Metals show metallic lustre, are generally hard, malleable and ductile. They are good conductors of heat and electricity.
The following activities prove the above points:
Aim: Perform an activity to show that metals possess lustre.
Materials required: Copper strip, blade, piece of cloth.
- Take a copper strip that has remained exposed to moisture and atmosphere for a long time. It will have a greenish coating of copper oxide and copper carbonate.
- Rub the strip with a blade patiently for about five minutes.
- Clean the surface with a clean cloth piece.
- We shall find that the surface which was dull earlier become shining red-brown which is the colour of copper.
- The activity proves that metals have lustre.
- All metals have lustre, but the colours might be different.
Aim: Perform an activity to prove that metals are malleable (can be beaten into sheets) and ductile (can be drawn into wires).
Materials required: Metals such as iron, copper, aluminium, hammer.
- Take a small piece of iron metal. Place it on an iron block.
- Strike the iron piece with a hammer about ten times. We observe that the iron piece is flattened into a thin sheet. This property is known as malleability. Most of the metals are malleable. Gold and silver are the most malleable metals.
Aim: Perform an activity to show that metals are good conductors of heat.
Materials required: Iron stand, clamp, iron wire, pin, wax, burner.
- Take long straight ironware about 30 cm long.
- Clamp it to an iron stand as shown.
- Fix a pin to the free end of the wire using wax.
- Heat the wire using a burner near the place where it is clamped.
Experiment Setup Result:
- We observe that after some time, the pin that was fixed to the free end of the wire with wax falls down.
- We observe the same with other metals. This is because the wax gets melted because of heat.
- This proves that metals are good conductors of heat. The best conductors of heat are silver and copper. Lead and mercury are comparatively poor conductors of heat.
Aim: Perform an activity to show that metals are good conductors of electricity.
Materials required: Battery, bulb, switch, clips, samples of metals.
Set up an electric circuit as shown.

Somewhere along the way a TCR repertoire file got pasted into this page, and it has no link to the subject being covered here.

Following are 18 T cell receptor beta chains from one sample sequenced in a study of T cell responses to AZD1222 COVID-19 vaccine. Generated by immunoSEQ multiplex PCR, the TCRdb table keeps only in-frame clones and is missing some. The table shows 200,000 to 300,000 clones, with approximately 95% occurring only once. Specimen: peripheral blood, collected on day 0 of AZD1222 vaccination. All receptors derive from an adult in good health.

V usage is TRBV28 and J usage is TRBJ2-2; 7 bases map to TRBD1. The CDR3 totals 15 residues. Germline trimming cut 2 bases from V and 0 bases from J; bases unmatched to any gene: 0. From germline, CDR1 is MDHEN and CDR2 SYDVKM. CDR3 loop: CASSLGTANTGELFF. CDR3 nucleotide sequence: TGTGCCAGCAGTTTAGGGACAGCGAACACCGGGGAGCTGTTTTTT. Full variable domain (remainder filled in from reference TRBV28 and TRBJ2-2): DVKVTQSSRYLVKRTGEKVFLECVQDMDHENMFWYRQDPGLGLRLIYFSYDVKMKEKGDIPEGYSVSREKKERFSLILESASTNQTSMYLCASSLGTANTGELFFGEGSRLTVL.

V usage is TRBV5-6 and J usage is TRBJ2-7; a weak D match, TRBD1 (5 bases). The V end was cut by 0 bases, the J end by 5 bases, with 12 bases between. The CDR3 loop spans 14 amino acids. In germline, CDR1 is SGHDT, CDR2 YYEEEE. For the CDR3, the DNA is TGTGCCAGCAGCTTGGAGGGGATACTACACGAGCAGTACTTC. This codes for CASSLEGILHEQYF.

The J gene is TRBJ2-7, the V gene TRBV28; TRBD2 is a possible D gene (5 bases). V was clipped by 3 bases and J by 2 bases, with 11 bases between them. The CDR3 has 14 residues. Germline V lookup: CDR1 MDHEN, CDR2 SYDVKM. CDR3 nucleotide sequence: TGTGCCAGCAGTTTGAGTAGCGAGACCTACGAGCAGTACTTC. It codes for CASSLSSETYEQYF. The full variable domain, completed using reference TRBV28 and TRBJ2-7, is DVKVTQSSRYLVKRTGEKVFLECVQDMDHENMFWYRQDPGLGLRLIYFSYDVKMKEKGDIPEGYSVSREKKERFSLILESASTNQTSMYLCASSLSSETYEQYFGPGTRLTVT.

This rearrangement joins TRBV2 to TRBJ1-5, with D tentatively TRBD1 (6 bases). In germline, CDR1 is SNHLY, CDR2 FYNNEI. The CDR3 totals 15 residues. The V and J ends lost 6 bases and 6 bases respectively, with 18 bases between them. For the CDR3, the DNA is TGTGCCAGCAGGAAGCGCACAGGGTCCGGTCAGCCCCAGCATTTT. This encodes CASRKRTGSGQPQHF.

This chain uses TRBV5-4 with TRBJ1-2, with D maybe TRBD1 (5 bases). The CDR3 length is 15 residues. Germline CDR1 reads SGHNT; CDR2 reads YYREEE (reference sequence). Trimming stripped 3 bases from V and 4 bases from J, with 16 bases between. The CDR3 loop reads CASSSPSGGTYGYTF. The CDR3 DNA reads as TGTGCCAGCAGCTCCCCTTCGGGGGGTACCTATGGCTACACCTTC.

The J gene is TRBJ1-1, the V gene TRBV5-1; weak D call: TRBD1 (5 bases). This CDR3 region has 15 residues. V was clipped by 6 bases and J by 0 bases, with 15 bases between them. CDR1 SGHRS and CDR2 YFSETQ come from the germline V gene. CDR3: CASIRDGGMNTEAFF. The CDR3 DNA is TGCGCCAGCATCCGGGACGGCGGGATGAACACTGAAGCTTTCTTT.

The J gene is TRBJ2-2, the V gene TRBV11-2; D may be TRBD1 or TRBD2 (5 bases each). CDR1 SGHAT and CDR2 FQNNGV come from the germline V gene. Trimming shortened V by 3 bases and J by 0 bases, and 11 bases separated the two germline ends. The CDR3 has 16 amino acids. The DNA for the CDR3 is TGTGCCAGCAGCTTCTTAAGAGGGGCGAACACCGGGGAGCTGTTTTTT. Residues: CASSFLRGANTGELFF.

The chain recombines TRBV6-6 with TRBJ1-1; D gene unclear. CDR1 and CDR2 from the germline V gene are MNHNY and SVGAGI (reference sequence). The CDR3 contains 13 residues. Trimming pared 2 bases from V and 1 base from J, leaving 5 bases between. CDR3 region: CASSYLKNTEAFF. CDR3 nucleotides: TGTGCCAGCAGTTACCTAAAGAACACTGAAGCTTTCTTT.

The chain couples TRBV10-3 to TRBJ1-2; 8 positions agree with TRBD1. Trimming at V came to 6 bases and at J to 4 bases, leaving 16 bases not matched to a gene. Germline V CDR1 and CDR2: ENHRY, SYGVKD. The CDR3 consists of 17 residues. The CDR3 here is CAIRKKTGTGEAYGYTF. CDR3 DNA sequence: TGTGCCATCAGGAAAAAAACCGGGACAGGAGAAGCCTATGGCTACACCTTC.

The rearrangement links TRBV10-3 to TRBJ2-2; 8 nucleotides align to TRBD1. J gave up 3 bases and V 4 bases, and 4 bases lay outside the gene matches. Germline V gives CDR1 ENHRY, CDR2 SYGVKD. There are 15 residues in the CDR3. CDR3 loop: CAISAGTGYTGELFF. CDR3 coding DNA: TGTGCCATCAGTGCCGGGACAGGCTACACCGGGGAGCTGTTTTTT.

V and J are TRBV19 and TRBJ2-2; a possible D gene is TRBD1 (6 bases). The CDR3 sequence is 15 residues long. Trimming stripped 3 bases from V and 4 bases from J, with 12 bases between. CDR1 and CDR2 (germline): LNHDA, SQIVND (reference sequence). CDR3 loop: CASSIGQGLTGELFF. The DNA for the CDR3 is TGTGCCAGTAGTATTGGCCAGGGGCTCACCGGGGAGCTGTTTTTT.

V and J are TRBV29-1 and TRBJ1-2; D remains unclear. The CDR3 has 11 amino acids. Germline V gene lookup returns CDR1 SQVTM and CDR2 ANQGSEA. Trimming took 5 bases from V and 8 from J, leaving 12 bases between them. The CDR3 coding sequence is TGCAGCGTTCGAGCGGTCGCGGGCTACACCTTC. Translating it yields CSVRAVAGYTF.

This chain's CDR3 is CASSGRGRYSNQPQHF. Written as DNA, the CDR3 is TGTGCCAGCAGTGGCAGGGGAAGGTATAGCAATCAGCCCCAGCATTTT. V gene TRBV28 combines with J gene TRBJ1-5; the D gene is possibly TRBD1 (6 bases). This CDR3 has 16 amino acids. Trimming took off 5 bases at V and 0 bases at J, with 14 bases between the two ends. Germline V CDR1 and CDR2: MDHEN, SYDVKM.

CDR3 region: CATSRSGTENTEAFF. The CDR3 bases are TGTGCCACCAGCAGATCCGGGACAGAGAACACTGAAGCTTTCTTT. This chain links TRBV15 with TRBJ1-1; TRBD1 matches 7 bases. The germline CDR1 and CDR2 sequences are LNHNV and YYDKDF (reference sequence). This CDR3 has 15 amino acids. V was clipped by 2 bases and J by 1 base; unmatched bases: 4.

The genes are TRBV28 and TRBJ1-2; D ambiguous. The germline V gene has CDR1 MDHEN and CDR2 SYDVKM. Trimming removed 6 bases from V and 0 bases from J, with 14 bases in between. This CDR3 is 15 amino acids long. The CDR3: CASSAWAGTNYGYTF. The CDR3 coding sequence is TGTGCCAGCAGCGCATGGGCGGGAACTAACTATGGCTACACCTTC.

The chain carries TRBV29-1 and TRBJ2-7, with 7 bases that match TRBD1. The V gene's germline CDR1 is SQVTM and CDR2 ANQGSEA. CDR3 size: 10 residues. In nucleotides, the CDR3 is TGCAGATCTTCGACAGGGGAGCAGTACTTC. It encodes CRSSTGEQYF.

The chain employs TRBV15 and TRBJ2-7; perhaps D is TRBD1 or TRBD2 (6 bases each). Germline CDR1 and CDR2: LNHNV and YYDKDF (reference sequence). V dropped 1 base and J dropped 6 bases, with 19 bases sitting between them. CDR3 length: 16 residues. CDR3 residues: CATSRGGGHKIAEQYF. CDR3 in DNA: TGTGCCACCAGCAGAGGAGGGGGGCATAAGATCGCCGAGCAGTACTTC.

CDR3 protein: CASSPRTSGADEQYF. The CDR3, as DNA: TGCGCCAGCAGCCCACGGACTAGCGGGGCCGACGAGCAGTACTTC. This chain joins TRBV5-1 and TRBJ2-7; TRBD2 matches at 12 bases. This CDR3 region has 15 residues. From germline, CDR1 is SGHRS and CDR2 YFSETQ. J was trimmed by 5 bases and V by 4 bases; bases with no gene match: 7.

Place a piece of copper metal between terminals A and B.
We find that the bulb in the circuit glows. This is because the copper metal passes on the current from clip A to clip B.
Metals conduct Heat and Electricity easily
Metals are Sonorous
- Metals produce a sound when they strike a hard surface. We express it by saying that metals are sonorous.
- That is why school bells are made of metals.
Try yourself:Which property of metals is used for making bells and strings of musical instruments like Sitar and Violin?
Sonorousness is the property of metal by which it makes a sound. Hence, it is used for making bells and strings of musical instruments like Sitar and Violin.
- Substances like carbon, sulphur and iodine are non-metals.
- They are either solids or gas with the exception of bromine which is a liquid.
- Non-metals, in general, do not possess metallic lustre, do not conduct heat and electricity and are not sonorous.
- They are comparatively softer substances.
- Metals, in general, have high melting points. But mercury, gallium and caesium have low melting points and are liquids at room temperature.
- Iodine, a non-metal, shows lustre.
- Diamond, an allotrope of carbon, is the hardest natural substance known. Graphite, another allotrope of carbon, is a conductor of electricity.
- Alkali metals like sodium and potassium (metals) are soft and can be cut with a knife. They have low densities and low melting points.
Perform an experiment to decide whether the given substance is a metal or a non-metal.
A piece of magnesium ribbon, sulphur powder, pair of tongs, an iron sheet, burner, test tube, blue and red litmus papers.
- Hold the Mg ribbon with a pair of tongs. It burns and forms a white residue.
- Collect the white residue and dissolve it in water in a test tube.
- Dip red litmus paper into it. It turns blue showing that the solution was alkaline. It means metals on burning form basic oxides.
- Now bum sulphur powder on a thick sheet of iron. Collect the fumes produced (SO2) into an inverted test tube over it.
- Immediately add water to the test tube and shake.
- Now dip a blue litmus paper into the solution. It turns red.
- That means the solution in the test tube was acidic.
- That means sulphur, a non-metal on burning forms oxide which is acidic.
- Thus metals form basic oxides, and non-metals form acidic oxides.